A telco double dip attempt that threatens Net neutrality

Upholding the principles of net neutrality is essential to foster a conducive environment for innovation, competition, and consumer welfare, especially in India

November 07, 2023 02:02 am | Updated 04:55 am IST

‘It is imperative for all stakeholders, including policymakers, to recognise the long-term ramifications of acquiescing to the short-sighted demands of telecom companies’

‘It is imperative for all stakeholders, including policymakers, to recognise the long-term ramifications of acquiescing to the short-sighted demands of telecom companies’ | Photo Credit: Getty Images/iStockphoto

In July this year, the Telecom Regulatory Authority of India (TRAI), at the request of the government, invited a comprehensive consultation on the need and possible mechanisms for regulation of Over-The-Top (OTT) services. It seems to have stirred up a hornet’s nest.

For more than a decade now, telecom companies have seen revenue from traditional streams such as voice calls and Short Message Service (SMS) come under pressure, as competing OTT services are often free. At the same time, they have had to invest heavily in upgrading their infrastructure to handle increased data traffic, without necessarily seeing an equivalent rise in revenue. It is also their lament that OTT services are not subject to the same level of taxation and licensing fees, leading to an uneven playing field.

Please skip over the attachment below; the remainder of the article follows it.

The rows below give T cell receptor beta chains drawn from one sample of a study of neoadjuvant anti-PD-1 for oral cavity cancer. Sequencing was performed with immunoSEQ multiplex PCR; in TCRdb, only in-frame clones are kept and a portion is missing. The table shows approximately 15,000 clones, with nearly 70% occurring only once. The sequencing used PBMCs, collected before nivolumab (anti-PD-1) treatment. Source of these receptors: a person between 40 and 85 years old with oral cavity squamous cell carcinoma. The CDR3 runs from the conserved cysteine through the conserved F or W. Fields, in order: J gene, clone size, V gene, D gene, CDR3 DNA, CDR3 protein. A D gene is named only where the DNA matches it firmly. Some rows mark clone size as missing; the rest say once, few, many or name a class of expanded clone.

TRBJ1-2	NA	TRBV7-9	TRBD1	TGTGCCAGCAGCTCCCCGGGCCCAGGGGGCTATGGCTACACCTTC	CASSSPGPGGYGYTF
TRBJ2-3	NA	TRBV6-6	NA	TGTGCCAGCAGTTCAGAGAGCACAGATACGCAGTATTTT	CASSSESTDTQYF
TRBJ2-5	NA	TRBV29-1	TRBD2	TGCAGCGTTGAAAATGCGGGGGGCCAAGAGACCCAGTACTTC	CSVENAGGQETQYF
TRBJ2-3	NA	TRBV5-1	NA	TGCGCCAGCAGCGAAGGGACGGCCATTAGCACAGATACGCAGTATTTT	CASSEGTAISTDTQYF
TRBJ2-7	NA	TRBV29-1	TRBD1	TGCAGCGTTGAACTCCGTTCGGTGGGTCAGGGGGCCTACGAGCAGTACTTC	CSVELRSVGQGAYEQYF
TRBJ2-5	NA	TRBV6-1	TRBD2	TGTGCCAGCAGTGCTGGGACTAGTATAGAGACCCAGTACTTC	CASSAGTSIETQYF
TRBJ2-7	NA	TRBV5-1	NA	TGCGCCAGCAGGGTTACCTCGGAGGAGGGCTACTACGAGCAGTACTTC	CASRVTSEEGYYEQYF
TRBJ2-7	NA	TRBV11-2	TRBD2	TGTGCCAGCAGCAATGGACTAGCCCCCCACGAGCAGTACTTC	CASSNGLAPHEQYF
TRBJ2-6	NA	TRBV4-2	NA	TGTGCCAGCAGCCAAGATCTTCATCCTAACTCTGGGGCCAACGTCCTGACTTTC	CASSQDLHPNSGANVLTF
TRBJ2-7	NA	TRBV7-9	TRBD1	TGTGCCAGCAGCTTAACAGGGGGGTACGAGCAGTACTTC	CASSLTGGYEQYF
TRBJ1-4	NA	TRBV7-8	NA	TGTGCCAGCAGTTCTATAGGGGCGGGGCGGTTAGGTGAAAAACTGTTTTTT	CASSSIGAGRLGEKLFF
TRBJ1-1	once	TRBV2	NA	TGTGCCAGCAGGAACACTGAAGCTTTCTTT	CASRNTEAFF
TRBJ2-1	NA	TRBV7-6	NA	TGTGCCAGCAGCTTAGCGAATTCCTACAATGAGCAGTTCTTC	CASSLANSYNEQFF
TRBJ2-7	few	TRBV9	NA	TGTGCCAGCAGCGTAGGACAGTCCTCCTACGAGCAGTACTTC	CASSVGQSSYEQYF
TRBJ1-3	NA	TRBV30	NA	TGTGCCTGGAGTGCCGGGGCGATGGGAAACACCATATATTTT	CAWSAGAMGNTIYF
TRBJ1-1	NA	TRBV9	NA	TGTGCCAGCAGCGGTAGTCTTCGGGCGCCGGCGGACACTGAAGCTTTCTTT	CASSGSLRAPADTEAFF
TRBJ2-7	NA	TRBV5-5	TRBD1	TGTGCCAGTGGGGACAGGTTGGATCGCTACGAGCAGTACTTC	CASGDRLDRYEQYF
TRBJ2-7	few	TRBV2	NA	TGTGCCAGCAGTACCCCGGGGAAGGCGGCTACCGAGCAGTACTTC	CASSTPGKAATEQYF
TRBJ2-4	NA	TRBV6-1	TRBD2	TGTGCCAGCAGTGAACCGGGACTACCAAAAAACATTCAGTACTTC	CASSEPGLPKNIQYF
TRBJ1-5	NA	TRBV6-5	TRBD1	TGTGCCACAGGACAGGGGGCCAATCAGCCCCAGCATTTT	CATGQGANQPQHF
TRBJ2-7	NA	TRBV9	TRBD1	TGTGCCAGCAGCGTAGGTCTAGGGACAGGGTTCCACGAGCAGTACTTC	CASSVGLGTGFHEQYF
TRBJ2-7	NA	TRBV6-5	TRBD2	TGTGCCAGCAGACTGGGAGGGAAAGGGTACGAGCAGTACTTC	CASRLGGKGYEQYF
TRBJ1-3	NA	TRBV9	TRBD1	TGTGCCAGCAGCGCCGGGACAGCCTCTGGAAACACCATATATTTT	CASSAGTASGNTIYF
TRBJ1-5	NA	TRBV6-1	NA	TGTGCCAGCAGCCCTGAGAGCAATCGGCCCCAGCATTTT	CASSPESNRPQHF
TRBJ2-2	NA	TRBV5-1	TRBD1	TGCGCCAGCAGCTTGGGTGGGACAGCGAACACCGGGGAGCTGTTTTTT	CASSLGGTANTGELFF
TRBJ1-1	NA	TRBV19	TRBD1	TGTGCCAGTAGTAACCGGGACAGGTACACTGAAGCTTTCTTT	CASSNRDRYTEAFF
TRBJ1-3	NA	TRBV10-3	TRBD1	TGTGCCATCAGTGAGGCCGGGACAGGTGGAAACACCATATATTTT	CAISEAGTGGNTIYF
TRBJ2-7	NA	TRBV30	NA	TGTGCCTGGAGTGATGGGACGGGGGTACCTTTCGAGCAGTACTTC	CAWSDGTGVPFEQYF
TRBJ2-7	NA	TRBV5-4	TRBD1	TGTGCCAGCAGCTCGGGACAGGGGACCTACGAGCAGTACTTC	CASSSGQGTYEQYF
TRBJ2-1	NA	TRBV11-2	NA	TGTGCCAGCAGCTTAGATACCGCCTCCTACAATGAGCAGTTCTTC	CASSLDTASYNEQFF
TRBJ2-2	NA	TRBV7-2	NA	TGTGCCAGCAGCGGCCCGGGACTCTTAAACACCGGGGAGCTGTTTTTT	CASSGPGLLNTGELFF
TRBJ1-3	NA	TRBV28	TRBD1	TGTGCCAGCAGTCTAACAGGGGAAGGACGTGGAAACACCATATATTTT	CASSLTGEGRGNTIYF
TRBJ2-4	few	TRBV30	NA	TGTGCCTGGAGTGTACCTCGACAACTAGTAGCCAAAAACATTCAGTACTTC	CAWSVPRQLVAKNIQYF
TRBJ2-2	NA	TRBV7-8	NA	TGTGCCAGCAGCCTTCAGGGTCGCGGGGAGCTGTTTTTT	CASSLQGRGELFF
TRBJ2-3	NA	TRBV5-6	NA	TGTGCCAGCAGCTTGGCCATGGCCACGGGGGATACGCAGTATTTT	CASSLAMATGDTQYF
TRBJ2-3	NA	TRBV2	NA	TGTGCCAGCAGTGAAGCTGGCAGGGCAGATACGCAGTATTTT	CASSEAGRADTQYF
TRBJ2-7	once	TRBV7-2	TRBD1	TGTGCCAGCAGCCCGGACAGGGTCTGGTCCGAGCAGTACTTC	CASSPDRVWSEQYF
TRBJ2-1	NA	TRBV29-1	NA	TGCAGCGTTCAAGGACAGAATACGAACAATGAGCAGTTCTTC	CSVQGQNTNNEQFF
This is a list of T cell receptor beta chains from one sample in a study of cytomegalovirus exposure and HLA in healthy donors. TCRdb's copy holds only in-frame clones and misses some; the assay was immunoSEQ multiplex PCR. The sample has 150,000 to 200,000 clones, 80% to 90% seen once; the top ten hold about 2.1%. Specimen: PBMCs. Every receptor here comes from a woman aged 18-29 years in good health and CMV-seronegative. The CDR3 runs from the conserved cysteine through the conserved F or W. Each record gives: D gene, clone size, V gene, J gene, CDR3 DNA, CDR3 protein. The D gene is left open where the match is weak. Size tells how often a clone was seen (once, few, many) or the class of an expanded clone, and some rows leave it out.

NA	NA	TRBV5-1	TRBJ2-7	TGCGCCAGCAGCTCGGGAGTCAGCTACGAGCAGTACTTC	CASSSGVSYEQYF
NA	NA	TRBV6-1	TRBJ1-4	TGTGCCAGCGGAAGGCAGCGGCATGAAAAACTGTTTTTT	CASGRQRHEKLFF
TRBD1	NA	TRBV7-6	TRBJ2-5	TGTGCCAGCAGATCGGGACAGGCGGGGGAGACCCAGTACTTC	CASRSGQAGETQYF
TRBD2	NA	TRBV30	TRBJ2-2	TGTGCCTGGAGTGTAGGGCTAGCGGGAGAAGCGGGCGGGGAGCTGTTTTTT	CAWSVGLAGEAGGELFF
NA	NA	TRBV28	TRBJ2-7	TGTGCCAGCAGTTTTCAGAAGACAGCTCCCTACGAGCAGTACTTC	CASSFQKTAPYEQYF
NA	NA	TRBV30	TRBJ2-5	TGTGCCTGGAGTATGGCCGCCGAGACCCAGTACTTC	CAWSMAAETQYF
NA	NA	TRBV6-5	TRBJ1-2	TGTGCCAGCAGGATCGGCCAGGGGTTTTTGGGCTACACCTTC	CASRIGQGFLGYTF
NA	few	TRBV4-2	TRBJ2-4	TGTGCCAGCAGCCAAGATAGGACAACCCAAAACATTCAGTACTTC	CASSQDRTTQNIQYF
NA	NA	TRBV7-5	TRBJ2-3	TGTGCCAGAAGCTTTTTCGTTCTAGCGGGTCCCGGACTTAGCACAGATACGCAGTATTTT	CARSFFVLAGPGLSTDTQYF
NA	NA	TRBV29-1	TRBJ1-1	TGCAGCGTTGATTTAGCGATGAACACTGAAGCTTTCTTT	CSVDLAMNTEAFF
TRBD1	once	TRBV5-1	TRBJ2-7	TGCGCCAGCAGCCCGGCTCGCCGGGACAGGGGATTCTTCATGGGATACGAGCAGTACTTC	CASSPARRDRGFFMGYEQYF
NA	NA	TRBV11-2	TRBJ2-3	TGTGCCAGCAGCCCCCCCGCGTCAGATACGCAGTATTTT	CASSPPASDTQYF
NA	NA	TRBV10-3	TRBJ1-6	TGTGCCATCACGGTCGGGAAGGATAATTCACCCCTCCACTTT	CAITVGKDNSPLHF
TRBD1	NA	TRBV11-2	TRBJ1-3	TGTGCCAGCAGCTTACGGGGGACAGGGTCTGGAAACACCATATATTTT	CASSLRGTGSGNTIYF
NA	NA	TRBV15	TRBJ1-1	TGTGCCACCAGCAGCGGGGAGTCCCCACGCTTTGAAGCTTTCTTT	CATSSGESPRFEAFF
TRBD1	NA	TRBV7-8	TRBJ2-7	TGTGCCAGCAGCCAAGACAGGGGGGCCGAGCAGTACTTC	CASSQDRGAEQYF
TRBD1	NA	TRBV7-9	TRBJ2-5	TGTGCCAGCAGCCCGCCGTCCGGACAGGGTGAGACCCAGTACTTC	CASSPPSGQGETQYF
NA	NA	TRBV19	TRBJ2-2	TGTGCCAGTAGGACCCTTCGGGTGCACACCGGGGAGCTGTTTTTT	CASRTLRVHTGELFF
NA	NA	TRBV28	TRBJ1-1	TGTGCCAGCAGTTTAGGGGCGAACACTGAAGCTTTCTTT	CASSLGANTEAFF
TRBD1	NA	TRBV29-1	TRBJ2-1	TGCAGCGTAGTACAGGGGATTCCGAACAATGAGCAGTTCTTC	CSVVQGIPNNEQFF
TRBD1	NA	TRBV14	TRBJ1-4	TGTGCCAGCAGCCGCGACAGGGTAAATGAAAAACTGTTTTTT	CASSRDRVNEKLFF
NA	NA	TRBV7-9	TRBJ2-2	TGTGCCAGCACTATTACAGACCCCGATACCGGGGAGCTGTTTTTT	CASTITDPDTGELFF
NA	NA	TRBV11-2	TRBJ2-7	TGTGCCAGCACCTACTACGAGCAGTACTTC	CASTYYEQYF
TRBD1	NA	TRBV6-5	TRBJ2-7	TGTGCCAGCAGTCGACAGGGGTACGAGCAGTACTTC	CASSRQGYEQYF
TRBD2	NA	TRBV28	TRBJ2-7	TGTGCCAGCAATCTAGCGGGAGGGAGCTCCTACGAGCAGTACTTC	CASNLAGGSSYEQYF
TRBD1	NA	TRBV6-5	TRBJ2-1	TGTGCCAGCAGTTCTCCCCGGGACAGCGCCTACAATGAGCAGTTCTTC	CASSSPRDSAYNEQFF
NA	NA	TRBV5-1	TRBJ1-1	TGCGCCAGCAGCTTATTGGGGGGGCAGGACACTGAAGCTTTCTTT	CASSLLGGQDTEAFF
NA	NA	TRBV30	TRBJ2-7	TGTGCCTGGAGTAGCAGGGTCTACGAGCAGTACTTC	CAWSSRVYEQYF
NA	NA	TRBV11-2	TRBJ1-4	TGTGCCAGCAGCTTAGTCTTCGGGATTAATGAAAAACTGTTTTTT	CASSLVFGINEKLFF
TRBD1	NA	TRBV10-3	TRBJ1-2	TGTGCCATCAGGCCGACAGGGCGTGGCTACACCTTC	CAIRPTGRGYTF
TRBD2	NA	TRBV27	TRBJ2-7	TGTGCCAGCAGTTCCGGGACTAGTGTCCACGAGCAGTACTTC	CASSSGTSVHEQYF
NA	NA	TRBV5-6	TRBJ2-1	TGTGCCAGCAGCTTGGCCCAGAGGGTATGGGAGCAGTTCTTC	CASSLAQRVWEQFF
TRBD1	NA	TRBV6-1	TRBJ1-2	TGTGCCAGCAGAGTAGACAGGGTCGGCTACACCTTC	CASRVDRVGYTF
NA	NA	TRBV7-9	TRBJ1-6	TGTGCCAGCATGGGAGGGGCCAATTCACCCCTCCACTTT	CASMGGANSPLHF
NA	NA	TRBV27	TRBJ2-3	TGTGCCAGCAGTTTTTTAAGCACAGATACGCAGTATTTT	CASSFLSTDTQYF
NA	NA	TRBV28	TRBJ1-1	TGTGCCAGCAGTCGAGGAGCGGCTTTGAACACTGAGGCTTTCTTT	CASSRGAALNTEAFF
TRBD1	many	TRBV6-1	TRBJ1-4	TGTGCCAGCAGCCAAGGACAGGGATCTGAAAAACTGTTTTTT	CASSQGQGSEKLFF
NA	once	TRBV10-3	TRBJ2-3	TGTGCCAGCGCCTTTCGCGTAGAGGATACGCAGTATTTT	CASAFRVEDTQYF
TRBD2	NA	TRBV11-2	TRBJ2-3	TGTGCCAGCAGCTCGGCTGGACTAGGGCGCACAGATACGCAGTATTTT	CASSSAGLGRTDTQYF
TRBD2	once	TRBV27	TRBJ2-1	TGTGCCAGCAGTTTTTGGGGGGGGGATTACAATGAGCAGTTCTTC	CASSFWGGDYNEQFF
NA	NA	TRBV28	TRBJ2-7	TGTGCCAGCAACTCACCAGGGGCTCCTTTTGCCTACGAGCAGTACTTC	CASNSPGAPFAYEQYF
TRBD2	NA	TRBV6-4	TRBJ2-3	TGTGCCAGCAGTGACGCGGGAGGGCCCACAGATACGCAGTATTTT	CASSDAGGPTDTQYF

On the flip side, the use of OTT services has led to a surge in data consumption, which is a growing revenue stream for telecom companies.

Flawed argument that affects net neutrality

The OTT consultation has renewed the clamour from the telecom companies that content providers such as Netflix, Amazon Prime, and Disney+ Hotstar be asked to share in the costs of bandwidth. They argue that streaming platforms are free riders, benefiting from the infrastructure built and maintained by the telecom companies. However, this argument is fundamentally flawed and sets a dangerous precedent that undermines the principle of net neutrality.